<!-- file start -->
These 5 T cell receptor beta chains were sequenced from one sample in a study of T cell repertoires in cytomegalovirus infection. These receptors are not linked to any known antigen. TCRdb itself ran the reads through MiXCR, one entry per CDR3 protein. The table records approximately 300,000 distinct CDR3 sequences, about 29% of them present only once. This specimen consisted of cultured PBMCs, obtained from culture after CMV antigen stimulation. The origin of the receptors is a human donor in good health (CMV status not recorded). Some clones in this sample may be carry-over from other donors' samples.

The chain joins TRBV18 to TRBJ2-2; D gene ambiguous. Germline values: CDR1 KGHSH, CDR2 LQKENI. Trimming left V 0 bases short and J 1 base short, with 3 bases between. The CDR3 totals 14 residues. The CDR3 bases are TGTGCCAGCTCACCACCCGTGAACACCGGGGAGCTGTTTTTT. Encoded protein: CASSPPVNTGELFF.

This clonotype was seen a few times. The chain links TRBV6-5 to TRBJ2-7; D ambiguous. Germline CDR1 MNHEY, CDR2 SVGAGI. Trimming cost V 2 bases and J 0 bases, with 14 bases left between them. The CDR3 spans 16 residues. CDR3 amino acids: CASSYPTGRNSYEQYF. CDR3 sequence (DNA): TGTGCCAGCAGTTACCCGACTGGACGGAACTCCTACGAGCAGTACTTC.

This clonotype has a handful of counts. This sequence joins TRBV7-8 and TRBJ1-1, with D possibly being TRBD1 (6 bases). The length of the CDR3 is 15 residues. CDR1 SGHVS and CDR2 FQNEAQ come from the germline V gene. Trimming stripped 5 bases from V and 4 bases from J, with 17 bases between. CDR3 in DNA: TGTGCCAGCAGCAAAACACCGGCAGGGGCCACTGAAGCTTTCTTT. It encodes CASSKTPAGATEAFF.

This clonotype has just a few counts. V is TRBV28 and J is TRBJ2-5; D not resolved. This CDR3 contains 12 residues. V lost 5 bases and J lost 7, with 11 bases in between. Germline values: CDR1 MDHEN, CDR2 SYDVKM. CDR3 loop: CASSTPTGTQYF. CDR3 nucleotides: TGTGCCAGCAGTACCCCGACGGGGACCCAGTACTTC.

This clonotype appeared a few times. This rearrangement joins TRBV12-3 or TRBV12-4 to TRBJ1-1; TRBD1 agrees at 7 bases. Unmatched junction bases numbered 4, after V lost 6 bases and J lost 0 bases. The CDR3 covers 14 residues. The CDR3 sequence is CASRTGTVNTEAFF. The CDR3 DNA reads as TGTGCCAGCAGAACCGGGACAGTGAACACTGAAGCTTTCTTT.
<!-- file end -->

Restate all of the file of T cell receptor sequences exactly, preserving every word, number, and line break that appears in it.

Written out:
These 5 T cell receptor beta chains were sequenced from one sample in a study of T cell repertoires in cytomegalovirus infection. These receptors are not linked to any known antigen. TCRdb itself ran the reads through MiXCR, one entry per CDR3 protein. The table records approximately 300,000 distinct CDR3 sequences, about 29% of them present only once. This specimen consisted of cultured PBMCs, obtained from culture after CMV antigen stimulation. The origin of the receptors is a human donor in good health (CMV status not recorded). Some clones in this sample may be carry-over from other donors' samples.

The chain joins TRBV18 to TRBJ2-2; D gene ambiguous. Germline values: CDR1 KGHSH, CDR2 LQKENI. Trimming left V 0 bases short and J 1 base short, with 3 bases between. The CDR3 totals 14 residues. The CDR3 bases are TGTGCCAGCTCACCACCCGTGAACACCGGGGAGCTGTTTTTT. Encoded protein: CASSPPVNTGELFF.

This clonotype was seen a few times. The chain links TRBV6-5 to TRBJ2-7; D ambiguous. Germline CDR1 MNHEY, CDR2 SVGAGI. Trimming cost V 2 bases and J 0 bases, with 14 bases left between them. The CDR3 spans 16 residues. CDR3 amino acids: CASSYPTGRNSYEQYF. CDR3 sequence (DNA): TGTGCCAGCAGTTACCCGACTGGACGGAACTCCTACGAGCAGTACTTC.

This clonotype has a handful of counts. This sequence joins TRBV7-8 and TRBJ1-1, with D possibly being TRBD1 (6 bases). The length of the CDR3 is 15 residues. CDR1 SGHVS and CDR2 FQNEAQ come from the germline V gene. Trimming stripped 5 bases from V and 4 bases from J, with 17 bases between. CDR3 in DNA: TGTGCCAGCAGCAAAACACCGGCAGGGGCCACTGAAGCTTTCTTT. It encodes CASSKTPAGATEAFF.

This clonotype has just a few counts. V is TRBV28 and J is TRBJ2-5; D not resolved. This CDR3 contains 12 residues. V lost 5 bases and J lost 7, with 11 bases in between. Germline values: CDR1 MDHEN, CDR2 SYDVKM. CDR3 loop: CASSTPTGTQYF. CDR3 nucleotides: TGTGCCAGCAGTACCCCGACGGGGACCCAGTACTTC.

This clonotype appeared a few times. This rearrangement joins TRBV12-3 or TRBV12-4 to TRBJ1-1; TRBD1 agrees at 7 bases. Unmatched junction bases numbered 4, after V lost 6 bases and J lost 0 bases. The CDR3 covers 14 residues. The CDR3 sequence is CASRTGTVNTEAFF. The CDR3 DNA reads as TGTGCCAGCAGAACCGGGACAGTGAACACTGAAGCTTTCTTT.